Essays on Firm Growth, Firm Innovation, and International Trade

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This dissertation studies the effect of competition on firms' decisions for heterogeneous innovation, and its implication for the recent decline in business dynamism in the U.S. in the context of increasing competitive pressure by foreign firms due to globalization. In Chapter 1, I theoretically investigate the effect of competition on firm innovation by developing a discrete-time endogenous growth model where multi-product firms do two types of innovation subject to friction in technology spillovers. Firms improve their existing products through internal innovation while getting into product markets outside of firms' scope through external innovation. Novel friction I consider is that it takes time to learn others' technology during external innovation, which I denote as an imperfect technology spillover. In contrast to existing models, this friction allows incumbent firms to defend themselves from competitors by building technological barriers through internal innovation. I calibrate the model and run counterfactual exercises of increasing competition, where competition is from either outside of the economy, such as foreign exporters, or domestic firm entry. I find that regardless of the source of competition, domestic incumbent firms i) increase their internal innovation for products they have a technological advantage while decreasing it for products with no technological advantage, and ii) decrease their external innovation. This shift of innovation composition lowers firms' investment in overall innovation in the U.S., where firms are creative in the sense that they do a lot of external innovation. However, increasing competition increases firms' investment in overall innovation in an economy where firms do less external innovation. In an economy with high external innovation costs, firms put very little resource for external innovation even before increasing competition, which implies that there is little room for adjustment. Thus, although external innovation is decreased after an increase in competition, this small reduction is more than offset by increased internal innovation for defensive reasons. These findings highlight the importance of examining the composition of innovation as opposed to overall innovation, and sheds light on the reason for the differential effect of the same competition shock, such as Chinese import competition, on firms' overall innovation across different countries identified by recent studies.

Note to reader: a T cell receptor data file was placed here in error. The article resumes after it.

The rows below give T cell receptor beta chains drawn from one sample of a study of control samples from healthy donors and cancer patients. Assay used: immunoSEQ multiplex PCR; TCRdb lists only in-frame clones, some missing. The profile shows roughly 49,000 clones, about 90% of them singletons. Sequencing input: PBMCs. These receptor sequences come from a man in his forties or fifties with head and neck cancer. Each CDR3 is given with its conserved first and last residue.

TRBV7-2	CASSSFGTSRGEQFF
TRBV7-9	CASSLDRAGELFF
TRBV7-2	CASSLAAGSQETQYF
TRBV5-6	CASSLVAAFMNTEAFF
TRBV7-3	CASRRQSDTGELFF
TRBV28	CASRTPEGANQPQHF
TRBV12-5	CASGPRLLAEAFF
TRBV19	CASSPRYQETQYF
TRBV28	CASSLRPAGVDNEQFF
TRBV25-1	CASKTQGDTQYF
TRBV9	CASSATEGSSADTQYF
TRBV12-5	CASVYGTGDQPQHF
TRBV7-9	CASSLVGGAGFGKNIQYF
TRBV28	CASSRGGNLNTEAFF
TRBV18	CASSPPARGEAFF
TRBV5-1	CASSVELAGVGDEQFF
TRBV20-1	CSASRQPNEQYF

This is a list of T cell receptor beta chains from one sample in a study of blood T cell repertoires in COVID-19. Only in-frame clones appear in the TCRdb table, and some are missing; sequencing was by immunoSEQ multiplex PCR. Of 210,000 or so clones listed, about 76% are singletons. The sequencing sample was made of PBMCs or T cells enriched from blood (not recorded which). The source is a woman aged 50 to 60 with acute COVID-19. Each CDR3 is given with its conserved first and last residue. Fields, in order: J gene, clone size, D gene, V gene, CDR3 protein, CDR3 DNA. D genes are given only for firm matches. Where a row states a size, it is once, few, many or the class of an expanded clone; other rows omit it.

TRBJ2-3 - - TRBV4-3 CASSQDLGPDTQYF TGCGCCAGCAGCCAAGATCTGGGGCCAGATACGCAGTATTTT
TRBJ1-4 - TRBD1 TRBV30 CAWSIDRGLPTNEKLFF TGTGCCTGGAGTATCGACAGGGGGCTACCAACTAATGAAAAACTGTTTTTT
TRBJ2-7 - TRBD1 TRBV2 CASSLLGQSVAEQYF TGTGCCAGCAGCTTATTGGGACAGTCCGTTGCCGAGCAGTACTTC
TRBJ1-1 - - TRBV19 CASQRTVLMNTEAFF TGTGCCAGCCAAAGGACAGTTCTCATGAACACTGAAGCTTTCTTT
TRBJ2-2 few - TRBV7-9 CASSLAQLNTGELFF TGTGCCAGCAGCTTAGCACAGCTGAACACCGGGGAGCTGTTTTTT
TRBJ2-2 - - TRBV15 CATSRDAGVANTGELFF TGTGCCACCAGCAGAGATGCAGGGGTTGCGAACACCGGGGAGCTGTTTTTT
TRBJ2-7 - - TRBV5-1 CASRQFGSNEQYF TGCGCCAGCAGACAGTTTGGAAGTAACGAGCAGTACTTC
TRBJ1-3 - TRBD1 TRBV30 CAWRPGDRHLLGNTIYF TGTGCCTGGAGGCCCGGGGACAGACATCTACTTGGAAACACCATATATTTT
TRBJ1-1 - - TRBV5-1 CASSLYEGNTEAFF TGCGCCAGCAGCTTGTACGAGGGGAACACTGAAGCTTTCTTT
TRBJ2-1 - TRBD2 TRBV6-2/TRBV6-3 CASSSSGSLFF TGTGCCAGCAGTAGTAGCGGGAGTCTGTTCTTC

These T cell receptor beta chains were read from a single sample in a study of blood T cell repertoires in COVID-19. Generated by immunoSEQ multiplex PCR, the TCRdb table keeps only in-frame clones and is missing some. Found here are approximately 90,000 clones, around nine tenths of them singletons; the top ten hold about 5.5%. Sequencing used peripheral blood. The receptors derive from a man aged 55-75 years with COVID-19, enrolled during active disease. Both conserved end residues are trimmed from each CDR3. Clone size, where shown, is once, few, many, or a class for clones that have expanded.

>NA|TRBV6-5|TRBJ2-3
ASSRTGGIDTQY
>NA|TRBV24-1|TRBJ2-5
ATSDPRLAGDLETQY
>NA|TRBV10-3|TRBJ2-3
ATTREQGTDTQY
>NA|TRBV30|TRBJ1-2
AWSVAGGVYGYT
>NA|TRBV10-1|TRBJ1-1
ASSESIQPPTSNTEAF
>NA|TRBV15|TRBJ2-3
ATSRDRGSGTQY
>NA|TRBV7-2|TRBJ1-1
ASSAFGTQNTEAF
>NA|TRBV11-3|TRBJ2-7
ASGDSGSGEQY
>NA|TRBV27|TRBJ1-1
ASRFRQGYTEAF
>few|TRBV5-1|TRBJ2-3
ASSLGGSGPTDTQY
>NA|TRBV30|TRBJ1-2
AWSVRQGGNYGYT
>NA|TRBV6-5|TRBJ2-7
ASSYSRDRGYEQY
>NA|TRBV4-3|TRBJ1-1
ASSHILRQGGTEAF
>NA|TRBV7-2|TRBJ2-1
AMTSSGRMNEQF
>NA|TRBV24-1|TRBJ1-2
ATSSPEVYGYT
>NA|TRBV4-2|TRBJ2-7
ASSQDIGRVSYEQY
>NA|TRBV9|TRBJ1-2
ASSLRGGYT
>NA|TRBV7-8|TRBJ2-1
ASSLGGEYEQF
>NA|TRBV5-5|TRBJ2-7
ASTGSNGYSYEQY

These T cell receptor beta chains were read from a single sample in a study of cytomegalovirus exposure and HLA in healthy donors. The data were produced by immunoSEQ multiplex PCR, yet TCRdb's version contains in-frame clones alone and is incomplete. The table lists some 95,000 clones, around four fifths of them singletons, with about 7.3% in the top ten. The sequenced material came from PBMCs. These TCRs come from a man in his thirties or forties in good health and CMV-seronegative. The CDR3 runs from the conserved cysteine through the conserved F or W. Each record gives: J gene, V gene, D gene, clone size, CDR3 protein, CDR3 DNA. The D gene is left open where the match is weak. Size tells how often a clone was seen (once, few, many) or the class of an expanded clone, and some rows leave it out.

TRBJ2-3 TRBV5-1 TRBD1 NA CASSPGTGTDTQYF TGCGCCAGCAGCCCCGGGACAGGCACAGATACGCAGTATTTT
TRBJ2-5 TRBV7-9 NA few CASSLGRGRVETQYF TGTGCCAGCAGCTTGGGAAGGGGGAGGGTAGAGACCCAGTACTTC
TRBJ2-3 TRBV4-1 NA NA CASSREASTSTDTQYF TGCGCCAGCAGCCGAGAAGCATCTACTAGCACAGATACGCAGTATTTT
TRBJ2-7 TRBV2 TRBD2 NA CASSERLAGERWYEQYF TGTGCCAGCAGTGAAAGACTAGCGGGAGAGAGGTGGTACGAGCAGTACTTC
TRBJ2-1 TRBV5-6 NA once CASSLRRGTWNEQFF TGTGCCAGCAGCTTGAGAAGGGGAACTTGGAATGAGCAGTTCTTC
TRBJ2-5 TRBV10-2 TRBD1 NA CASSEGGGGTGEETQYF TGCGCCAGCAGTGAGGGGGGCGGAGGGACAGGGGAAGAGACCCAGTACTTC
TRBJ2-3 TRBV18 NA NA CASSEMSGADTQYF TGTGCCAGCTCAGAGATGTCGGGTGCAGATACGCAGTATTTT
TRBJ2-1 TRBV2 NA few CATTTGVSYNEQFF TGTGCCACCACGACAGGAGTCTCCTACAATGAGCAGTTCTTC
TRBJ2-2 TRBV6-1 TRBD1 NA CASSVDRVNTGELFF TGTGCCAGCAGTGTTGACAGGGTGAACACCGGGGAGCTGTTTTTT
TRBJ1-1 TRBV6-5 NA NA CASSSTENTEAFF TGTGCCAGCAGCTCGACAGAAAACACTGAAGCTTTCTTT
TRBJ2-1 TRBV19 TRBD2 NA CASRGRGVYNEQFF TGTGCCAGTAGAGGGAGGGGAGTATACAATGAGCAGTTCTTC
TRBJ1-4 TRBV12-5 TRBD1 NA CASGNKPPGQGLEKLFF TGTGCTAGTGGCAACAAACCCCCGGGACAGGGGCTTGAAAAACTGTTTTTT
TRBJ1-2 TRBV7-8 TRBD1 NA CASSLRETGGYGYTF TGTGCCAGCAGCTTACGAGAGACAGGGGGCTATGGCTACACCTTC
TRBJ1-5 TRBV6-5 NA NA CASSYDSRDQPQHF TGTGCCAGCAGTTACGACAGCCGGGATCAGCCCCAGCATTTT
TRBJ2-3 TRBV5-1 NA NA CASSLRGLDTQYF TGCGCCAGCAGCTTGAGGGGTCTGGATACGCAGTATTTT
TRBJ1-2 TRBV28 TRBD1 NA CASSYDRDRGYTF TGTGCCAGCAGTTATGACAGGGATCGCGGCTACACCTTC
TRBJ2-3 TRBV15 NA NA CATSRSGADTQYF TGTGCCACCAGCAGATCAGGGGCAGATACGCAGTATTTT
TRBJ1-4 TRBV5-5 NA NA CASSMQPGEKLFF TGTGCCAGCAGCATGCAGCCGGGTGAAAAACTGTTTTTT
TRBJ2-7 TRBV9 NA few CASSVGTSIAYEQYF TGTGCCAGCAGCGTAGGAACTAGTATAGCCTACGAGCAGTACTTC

In Chapter 2, I empirically test the model predictions derived in Chapter 1, and by building on these findings, I argue that the decline in high-growth firm activity and startup rates in the U.S. is a result of multi-product firms' optimal innovation decisions in response to increasing competitive pressure by foreign firms due to globalization. The three predictions I derive using a simplified three-period version of my model are i) increasing competition makes innovative firms increase their investment in internal innovation for defensive reasons, ii) if innovation intensity is high in the economy, firms do less external innovation, and iii) increasing expected profit makes firms invest more in internal innovation. By using firm-level data from the U.S. Census Bureau integrated with firm-level patent data from the USPTO, I find regression results consistent with the model's predictions. Then, I extend the baseline closed economy model developed in Chapter 1 and build a two-country endogenous growth model to show that increasing competitive pressure by foreign firms contributes to the recent decline in high-growth firm activities and startup rates in the U.S. by inducing innovation-intensive and thus fast-growing firms to invest more in internal innovation for defensive reasons. And because innovative incumbents in each product market are now good at protecting their markets with heightened technological barriers, all types of firms find it difficult to enter others' markets through external innovation. Thus, the startup rate falls, and all firms reduce their investment in external innovation. This shift in innovation cuts the employment growth of innovation-intensive firms, as external innovation makes firms grow faster than internal innovation by requiring firms to hire a new set of workers to produce new products.